Virgin Australia has renegotiated its order with Boeing for the 737 MAX and will now accept only half the number of aircraft.
Previously, the business intended to purchase 25 MAX 10s and an additional 23 smaller MAX 8s, which have now been cut.
The news comes shortly after the US Federal Aviation Administration certified the aircraft to fly again following a 20-month ban. The MAX was grounded worldwide due to two fatal crashes that killed a total of 346 people.
Virgin is now scheduled to take delivery of the first aircraft in mid-2023 and not July 2021 as originally intended.
The business said in a statement the order shows a “deep commitment to the future” from new owners Bain Capital.
“We have already moved to simplify our mainline fleet and committed to the Boeing 737 aircraft as the backbone of our future domestic and short-haul international operations,” said chief executive Jayne Hrdlicka.
“The restructured agreement and changes to the delivery schedule of the Boeing 737 MAX 10 gives us the flexibility to continually review our future fleet requirements, particularly as we wait for international travel demand to return.
“The MAX 10 will allow us to build on the operational flexibility we have been able to achieve with our existing fleet throughout administration to ensure we remain competitive on the other side of COVID-19.
“These enhancements will give us the ability to manage demand and deploy the B737 MAX 10 on high-density domestic and short-haul international routes or where there are constraints due to slot availability limitations.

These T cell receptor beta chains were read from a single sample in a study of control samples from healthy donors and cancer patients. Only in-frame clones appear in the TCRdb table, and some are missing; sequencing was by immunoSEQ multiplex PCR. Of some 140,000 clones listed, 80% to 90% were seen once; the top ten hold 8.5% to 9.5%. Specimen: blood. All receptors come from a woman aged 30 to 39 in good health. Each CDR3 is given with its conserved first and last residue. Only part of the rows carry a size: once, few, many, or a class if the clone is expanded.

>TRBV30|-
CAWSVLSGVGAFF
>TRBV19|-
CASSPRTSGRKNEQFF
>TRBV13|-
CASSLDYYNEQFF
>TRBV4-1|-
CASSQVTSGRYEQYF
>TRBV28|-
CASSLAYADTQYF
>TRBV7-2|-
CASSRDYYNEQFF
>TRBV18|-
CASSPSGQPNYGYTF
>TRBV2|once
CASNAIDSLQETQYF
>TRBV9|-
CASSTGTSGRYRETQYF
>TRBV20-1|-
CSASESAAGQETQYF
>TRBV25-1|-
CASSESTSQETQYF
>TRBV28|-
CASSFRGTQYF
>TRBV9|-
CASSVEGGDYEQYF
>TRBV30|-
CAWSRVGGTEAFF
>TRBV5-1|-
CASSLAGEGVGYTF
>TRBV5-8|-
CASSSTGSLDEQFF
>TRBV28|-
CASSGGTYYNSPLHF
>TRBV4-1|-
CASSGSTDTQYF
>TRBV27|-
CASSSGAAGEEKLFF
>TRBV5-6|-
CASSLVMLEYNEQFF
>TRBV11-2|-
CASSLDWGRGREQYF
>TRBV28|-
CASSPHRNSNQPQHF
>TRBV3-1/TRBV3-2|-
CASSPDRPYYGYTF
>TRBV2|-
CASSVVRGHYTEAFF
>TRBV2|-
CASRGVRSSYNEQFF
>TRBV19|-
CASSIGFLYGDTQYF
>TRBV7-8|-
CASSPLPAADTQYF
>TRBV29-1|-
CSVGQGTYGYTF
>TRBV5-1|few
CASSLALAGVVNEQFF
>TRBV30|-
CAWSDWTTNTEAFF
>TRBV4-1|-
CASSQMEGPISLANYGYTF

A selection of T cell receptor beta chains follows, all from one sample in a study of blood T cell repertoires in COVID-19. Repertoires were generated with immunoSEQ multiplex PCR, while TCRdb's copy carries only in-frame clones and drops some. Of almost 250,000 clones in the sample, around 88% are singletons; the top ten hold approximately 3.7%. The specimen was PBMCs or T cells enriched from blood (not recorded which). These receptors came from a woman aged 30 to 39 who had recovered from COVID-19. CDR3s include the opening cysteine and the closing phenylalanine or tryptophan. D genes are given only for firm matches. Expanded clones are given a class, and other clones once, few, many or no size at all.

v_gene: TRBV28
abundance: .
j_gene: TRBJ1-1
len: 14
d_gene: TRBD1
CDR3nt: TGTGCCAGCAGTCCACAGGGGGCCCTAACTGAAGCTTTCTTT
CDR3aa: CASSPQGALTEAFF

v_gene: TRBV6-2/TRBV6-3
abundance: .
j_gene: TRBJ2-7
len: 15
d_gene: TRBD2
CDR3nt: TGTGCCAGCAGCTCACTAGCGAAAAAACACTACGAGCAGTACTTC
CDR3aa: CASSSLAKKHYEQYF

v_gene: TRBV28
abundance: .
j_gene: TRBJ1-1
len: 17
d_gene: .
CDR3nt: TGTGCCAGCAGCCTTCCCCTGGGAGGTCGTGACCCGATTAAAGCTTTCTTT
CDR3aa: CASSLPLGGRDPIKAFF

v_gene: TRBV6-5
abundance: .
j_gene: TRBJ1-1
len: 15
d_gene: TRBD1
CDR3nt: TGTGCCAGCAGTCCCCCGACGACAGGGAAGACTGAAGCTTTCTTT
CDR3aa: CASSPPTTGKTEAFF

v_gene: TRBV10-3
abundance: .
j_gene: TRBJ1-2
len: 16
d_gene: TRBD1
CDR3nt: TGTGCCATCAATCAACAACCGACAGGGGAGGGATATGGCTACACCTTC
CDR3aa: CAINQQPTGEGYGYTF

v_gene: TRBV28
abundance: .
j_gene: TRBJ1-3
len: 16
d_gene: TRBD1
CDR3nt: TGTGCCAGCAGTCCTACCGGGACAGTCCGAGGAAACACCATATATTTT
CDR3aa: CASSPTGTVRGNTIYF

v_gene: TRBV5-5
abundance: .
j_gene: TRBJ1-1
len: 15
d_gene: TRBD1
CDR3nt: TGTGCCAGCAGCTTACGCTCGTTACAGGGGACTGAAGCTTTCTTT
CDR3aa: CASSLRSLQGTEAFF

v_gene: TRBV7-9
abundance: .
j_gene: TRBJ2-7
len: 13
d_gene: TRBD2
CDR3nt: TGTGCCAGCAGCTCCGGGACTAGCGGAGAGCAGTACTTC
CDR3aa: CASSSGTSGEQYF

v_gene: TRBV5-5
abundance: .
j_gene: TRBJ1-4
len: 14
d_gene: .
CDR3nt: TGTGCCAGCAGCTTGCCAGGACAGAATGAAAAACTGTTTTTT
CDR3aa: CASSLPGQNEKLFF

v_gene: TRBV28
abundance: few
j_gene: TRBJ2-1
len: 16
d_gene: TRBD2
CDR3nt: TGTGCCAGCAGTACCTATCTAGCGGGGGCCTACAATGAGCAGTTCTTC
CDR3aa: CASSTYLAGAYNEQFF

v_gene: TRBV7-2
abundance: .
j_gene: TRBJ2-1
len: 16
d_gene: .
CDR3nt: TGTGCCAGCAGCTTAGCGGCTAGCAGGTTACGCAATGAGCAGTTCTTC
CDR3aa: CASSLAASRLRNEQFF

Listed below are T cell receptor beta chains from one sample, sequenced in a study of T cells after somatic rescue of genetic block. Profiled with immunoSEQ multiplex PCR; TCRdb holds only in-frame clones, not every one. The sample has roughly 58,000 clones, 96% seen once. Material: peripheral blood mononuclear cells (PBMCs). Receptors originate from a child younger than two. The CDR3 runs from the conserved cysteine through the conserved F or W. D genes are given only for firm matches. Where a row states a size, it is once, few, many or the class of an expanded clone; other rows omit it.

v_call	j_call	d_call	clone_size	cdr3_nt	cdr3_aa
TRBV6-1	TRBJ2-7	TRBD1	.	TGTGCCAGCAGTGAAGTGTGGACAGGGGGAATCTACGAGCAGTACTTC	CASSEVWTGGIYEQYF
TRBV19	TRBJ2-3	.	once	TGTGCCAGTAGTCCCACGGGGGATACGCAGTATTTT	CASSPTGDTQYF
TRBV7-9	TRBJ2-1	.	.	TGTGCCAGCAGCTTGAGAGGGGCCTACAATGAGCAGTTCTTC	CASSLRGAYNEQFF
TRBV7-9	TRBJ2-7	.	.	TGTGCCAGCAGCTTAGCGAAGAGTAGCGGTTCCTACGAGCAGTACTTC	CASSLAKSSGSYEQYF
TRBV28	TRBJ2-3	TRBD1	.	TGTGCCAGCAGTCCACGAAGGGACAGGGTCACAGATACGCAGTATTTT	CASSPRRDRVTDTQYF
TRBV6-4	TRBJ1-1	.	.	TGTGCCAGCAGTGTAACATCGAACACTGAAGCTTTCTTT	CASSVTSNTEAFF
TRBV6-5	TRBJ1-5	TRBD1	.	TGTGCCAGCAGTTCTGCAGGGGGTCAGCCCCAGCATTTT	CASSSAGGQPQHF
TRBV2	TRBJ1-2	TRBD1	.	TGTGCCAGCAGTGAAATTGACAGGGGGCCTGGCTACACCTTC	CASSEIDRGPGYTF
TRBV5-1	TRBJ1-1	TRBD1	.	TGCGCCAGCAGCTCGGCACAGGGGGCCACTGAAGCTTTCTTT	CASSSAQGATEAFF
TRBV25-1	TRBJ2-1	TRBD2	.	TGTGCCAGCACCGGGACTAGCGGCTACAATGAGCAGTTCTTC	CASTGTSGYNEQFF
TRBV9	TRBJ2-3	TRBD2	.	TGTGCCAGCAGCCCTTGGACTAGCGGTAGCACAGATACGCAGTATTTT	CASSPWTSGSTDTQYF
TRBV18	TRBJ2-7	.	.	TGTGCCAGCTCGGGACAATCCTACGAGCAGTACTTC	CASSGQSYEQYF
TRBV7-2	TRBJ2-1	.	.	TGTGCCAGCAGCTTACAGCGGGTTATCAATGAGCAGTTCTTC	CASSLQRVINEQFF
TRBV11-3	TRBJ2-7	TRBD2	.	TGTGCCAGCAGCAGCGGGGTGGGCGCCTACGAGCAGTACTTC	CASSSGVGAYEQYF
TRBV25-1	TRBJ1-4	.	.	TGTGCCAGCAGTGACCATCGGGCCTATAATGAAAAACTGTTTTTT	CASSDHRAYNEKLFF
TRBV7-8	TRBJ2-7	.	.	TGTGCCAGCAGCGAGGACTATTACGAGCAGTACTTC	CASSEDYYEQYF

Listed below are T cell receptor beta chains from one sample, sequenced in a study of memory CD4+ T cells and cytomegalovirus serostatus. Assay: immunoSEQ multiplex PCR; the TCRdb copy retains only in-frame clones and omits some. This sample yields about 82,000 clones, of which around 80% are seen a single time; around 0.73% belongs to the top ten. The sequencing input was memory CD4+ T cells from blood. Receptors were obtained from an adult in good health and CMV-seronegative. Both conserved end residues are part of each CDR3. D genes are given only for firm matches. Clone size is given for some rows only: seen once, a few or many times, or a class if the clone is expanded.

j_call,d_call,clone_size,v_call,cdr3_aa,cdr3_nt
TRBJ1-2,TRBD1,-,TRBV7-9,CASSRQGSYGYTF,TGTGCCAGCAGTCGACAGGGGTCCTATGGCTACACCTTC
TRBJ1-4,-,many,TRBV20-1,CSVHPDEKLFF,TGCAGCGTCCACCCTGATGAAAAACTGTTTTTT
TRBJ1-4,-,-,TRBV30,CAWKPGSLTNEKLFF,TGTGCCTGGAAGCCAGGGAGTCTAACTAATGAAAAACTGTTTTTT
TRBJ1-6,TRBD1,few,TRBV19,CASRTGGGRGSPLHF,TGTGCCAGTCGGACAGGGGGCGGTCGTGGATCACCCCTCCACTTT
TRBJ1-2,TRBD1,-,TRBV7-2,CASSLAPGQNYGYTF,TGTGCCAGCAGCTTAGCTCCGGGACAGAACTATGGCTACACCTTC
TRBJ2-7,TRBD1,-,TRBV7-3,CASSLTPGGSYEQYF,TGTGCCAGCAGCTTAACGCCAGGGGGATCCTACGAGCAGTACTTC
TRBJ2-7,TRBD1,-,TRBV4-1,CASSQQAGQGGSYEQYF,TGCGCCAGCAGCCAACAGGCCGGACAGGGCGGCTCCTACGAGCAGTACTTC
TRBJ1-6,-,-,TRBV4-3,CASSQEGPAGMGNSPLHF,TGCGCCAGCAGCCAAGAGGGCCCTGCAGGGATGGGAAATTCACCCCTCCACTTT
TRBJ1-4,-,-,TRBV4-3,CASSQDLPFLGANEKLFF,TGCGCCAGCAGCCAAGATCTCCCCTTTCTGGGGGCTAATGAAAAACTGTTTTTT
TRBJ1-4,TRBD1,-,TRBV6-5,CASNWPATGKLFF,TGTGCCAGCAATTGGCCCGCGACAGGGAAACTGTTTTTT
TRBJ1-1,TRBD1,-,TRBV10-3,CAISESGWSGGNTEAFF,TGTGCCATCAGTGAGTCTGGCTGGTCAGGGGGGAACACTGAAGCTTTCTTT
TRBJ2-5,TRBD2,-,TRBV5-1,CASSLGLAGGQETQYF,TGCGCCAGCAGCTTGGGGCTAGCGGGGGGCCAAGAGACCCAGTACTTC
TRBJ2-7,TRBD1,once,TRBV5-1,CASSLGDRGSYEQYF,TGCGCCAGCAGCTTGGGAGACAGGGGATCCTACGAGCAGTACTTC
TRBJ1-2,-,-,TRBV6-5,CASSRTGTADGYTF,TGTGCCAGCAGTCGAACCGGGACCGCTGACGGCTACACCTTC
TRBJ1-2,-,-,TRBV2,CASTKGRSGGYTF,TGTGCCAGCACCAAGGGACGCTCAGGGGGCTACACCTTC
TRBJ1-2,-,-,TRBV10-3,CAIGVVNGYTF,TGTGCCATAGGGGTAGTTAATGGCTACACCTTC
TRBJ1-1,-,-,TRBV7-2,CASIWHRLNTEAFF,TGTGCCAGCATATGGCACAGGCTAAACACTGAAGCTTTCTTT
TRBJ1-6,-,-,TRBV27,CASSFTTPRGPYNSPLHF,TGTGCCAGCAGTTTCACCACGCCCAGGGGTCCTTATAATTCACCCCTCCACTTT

“We will also continue to invest in capability that delivers a safe and efficient aircraft operation, and one that ensures safety remains our top priority. With support from Boeing, any new aircraft will undergo careful evaluation to ensure we are comfortable with it prior to entering service.”
Aside from the MAX’s own technical problems, Wednesday’s announcement draws a line under a number of changes to Virgin’s order.
Australian Aviation previously reported how the business at one stage ordered 38 737 MAX 8s, which were due to enter its fleet in November 2019, alongside 10 larger 737 MAX 10s due from January 2022 onwards.
This order was revised to 25 MAX 10s and 23 MAX 8s before today’s latest amendment to just 25 MAX 10s.
The developments were spurred on after the MAX finally received its certification to fly again by the FAA. The decision is expected to be replicated by similar bodies around the world.
FAA chief Steve Dickson said the aircraft is now “the most scrutinised airplane in aviation history”.
“The design changes that are being put in place completely eliminate the possibility of an accident occurring that is similar to the two accidents,” Dickson said.
“I feel 100% confident. We have run this thing top to bottom … We’ve done everything humanly possible to make sure.”
Shortly after, European budget airline Ryanair ordered an additional 75 MAX jets, in a deal worth over $9 billion, bringing its total MAX order as high as 210 aircraft. The order is the largest Boeing has seen on the aircraft since 2018.
Ryanair group chief executive Michael O’Leary called the 737 MAX order “the deal of the new century” while Boeing chief executive David Calhoun added that he “always had faith that the order book would begin to fill with the return of the industry”.